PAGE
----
US Army selects Sturman Industries to develop high pressure injection system for heavy-fuel rotary engines
The US Army Research, Development, and Engineering Command (RDECOM) has selected Sturman Industries to examine, develop, and demonstrate the use of an advanced high pressure injection system in a heavy-fuel (DF-2 and JP-8 compatibility), rotary diesel engine for unmanned and manned ground vehicle applications, per SBIR Topic A11-064.
According to the SBIR topic description, there currently is a shortcoming of heavy fuel engines that have a rated power between 10 and 80 bhp; are compatible with both JP-8 and DF-2; have high power to weight and power to volume density; provide good fuel consumption characteristics; and operate over extreme climatic ranges ranging from below -25 °F to 125°F ambient. It is difficult to adapt light-duty, automotive diesel piston engines for such applications while meeting power density, packaging, and heavy fuel needs and thus other options are under exploration, the Army says.
What could potentially fit this niche market, according to the Army, are heavy-fuel, rotary diesel engines that can provide from 10 bhp to 60 bhp per rotor; have peak brake fuel consumption of less than 0.5 lbm/bhp-hr; and have an engine power density of 1 hp/lbm for ground vehicle applications.
A major challenge with such engines revolves around the combustion system development of which the fuel injection system presents a significant challenge due to difficult spray targeting length and time scales associated with rotary diesel combustion systems. Such combustion chamber geometry have significant challenges in properly targeting injector nozzle geometry for JP-8 and DF-2 due the time varying impingement length of each injector spray and the limitation on rotor pocket geometry for enhancing spray mixing and combustion rates without excessive liquid fuel rotor impingement.
The SBIR topic is focused on developing a flexible, high pressure fuel injection system that can be integrated onto a heavy-fuel, rotary diesel engine and meet the aforementioned power density, power to weight, power to volume, and climatic operating range conditions. Such a fuel system should be able to vary start of injection timing, deliver multiple injection events when necessary, and provide adequate spray formation to avoid excessive wall wetting while providing combustion characteristics amenable to both JP-8 and DF-2.
Using digital valve technology, Sturman offers a wide range of fuel injection solutions. For a military rotary engine application, Sturman will utilize features such as flight weight design, unique injection spray, custom packaging and integrated electronics. Sturman injectors are capable of nozzle pressures from 300 to 3000 bar and injection volumes from 1 mm3 to 2100 mm3/stroke. Furthermore, multi-fuel capability is a benefit of Sturman injectors via local intensification design and materials selection, allowing for utilization of fuels such as Jet-A, Jet-A1, JP-8, JP-5, DF-2, heavy fuel oil and biodiesel.
The SBIR award has three phases:
Identify and assess fuel injection technology that will meet the performance specifications and provide a relevant bench top demonstration. The assessment should include any necessary zero- or multi-dimensional analysis that will aid in selecting the proper fuel injector and nozzle geometry including hole size(s) and angle(s), and the bench top demonstration should provide evidence that the injector has single and multiple injection capability at various injection durations representative of light to high load engine operating conditions and qualitatively has a spray pattern that will minimize combustion chamber wall impingement.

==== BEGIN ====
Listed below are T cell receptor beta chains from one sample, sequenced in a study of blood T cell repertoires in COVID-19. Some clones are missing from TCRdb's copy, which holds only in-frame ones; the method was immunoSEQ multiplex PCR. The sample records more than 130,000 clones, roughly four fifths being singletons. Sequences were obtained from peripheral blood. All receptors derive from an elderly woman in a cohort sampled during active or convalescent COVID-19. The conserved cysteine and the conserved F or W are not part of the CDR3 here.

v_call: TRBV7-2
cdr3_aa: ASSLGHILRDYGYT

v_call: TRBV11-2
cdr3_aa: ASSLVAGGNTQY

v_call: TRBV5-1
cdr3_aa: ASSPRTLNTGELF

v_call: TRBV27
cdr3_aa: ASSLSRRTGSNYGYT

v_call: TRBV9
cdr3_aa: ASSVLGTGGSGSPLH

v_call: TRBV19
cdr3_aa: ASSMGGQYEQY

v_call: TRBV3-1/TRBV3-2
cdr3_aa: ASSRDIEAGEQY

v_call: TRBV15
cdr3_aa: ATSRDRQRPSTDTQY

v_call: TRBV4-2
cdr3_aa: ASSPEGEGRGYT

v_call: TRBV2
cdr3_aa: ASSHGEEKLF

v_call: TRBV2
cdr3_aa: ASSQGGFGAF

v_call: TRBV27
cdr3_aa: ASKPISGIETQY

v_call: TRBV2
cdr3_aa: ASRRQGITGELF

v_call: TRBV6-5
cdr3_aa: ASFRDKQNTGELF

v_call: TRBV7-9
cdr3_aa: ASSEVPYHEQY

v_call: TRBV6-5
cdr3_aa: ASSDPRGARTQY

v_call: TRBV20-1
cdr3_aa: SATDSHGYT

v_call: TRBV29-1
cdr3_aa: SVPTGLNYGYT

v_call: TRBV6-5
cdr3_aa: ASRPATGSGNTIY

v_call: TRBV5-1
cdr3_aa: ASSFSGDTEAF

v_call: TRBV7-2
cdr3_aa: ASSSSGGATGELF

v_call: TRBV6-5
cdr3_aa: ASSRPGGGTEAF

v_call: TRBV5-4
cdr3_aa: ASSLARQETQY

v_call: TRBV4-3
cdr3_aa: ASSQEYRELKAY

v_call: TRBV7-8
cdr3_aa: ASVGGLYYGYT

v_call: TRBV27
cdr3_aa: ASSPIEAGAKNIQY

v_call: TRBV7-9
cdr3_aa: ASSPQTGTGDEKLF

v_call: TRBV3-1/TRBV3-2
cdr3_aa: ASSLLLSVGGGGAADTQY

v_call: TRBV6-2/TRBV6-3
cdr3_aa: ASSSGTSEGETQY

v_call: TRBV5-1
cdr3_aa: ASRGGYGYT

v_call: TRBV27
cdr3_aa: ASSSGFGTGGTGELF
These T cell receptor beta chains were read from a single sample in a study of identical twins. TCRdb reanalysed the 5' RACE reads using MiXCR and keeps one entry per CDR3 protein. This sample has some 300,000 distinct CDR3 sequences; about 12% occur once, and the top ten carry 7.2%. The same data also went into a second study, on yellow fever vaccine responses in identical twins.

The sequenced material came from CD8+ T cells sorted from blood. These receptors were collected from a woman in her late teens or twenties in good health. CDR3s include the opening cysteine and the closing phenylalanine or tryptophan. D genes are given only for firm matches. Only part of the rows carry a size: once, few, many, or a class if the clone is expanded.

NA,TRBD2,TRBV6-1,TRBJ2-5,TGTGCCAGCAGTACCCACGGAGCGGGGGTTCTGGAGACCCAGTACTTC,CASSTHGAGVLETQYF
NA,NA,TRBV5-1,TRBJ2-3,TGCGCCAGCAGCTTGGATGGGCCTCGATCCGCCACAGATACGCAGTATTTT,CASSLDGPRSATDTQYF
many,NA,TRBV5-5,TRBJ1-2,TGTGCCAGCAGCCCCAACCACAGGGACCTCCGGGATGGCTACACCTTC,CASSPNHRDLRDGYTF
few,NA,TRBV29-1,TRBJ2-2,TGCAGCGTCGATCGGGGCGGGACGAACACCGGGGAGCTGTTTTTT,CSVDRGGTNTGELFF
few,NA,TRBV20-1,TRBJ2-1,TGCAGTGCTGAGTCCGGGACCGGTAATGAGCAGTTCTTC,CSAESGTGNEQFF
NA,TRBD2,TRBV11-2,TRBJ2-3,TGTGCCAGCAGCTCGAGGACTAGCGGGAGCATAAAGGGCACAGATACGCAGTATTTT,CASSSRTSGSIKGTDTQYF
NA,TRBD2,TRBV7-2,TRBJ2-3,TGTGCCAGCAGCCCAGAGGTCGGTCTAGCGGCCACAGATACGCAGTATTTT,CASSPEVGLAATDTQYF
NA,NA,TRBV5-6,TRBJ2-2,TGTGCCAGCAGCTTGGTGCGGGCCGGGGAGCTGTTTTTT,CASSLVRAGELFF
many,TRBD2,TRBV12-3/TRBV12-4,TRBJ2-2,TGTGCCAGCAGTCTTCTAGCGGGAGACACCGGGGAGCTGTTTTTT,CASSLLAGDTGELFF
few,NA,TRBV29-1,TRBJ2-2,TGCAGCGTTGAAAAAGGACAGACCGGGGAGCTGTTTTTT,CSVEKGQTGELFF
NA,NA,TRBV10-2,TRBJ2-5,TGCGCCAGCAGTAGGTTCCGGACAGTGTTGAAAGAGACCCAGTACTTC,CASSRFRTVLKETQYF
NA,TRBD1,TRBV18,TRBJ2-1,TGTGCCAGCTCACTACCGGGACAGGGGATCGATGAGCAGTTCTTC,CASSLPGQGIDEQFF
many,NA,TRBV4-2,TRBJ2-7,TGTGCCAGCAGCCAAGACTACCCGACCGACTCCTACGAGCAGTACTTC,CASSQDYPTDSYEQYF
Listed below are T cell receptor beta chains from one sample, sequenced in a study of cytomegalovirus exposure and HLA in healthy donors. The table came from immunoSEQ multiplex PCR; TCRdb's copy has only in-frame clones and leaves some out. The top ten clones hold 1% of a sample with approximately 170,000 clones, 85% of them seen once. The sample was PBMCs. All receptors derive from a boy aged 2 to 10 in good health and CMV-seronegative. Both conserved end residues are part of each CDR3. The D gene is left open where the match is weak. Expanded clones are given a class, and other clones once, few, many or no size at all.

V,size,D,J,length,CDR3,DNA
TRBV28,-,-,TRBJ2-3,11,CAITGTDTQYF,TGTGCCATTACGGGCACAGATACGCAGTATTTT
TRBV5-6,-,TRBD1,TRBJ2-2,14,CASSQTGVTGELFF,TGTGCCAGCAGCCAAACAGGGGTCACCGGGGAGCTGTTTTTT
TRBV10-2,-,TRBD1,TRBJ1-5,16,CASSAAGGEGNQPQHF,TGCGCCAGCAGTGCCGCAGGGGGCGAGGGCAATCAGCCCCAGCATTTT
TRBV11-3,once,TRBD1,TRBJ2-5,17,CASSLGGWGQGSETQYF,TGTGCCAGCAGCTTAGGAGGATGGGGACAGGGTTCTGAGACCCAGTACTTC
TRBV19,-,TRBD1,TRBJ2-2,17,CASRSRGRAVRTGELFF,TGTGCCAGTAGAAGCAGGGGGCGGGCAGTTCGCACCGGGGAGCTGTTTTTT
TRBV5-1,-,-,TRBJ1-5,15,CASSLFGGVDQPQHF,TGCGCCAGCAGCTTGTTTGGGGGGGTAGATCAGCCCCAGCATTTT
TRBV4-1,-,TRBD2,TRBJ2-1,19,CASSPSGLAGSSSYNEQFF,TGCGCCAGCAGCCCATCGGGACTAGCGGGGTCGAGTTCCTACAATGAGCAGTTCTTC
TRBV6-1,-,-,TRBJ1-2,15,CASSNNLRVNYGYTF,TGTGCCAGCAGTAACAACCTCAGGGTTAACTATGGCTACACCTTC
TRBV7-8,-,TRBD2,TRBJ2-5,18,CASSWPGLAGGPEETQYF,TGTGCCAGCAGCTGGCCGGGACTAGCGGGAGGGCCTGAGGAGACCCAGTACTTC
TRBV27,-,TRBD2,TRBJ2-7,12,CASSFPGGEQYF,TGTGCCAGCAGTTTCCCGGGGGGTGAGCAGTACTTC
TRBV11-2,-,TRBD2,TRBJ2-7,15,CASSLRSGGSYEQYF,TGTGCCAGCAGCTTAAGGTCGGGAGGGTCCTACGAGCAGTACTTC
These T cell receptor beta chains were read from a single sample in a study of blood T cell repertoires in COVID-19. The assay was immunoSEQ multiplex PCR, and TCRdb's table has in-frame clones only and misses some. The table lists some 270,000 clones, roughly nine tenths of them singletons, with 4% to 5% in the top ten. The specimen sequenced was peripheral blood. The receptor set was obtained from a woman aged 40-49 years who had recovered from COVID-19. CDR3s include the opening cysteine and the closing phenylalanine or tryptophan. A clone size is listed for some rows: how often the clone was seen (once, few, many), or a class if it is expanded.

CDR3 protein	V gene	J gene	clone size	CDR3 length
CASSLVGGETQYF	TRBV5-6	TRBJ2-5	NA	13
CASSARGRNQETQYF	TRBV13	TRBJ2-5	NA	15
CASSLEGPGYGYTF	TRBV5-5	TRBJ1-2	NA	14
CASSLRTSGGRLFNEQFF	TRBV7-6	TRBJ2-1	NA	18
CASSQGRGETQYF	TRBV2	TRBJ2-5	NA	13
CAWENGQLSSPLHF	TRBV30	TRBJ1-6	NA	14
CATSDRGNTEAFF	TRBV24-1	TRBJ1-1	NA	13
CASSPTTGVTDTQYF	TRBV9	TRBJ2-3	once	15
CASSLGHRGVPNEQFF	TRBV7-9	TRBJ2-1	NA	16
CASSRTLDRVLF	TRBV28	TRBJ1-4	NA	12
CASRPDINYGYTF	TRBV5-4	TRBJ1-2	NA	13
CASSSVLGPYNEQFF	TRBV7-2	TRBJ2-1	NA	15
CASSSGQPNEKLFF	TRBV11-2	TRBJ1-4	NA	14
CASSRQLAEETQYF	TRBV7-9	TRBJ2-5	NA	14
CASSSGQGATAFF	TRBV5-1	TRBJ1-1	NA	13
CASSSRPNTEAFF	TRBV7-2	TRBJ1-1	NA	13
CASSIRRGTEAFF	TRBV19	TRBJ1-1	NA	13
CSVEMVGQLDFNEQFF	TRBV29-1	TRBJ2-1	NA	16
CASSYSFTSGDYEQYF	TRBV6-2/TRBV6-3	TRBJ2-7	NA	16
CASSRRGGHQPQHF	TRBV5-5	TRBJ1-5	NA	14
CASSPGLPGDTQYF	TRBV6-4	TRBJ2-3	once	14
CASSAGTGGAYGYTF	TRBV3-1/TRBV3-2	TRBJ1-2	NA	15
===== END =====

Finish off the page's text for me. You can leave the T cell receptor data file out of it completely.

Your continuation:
The fuel injector should have the capability for multiple injections within the operating speed envelope of a representative rotary diesel with engine shaft speeds up to 5,500 RPM and peak injection pressures between 1,000 and 2,500 bar.
Demonstrate and validate the performance of the chosen phase I fuel injection system on a rotary diesel engine through computational analysis, bench top experimentation, and relevant engine hardware demonstration with the goal of meeting the aforementioned fuel consumption target, the rated power range per rotor, and the specific power characteristics described in the description section using both JP-8 and DF-2.
Develop a fuel injection system that can be readily integrated onto a heavy fuel rotary diesel engine for commercial vehicle or military ground vehicle use. It is envisioned that this technology will be transitioned to a military rotary diesel engine manufacturer.
Sturman provides fuel injectors for the Army’s MRAPs (Mine Resistant Ambush Protected vehicles) in the battlefield. The company is also working to demonstrate the benefits of using flexible hydraulic power in the military four-legged robot project.
Sturman, in collaboration with manufacturing partners, is also pursuing low- to medium- volume production opportunities of niche valve and injection applications such as for unmanned aerial vehicles (UAV), large marine, industrial and locomotive engines. Unit volumes for these applications range from 5,000-50,000 units per year and require special features and capabilities that Sturman is uniquely equipped to deliver. In these scenarios, Sturman is positioned as a Tier 1 supplier via alignment with strategic manufacturing partners. Production is expected to begin as early as 2013.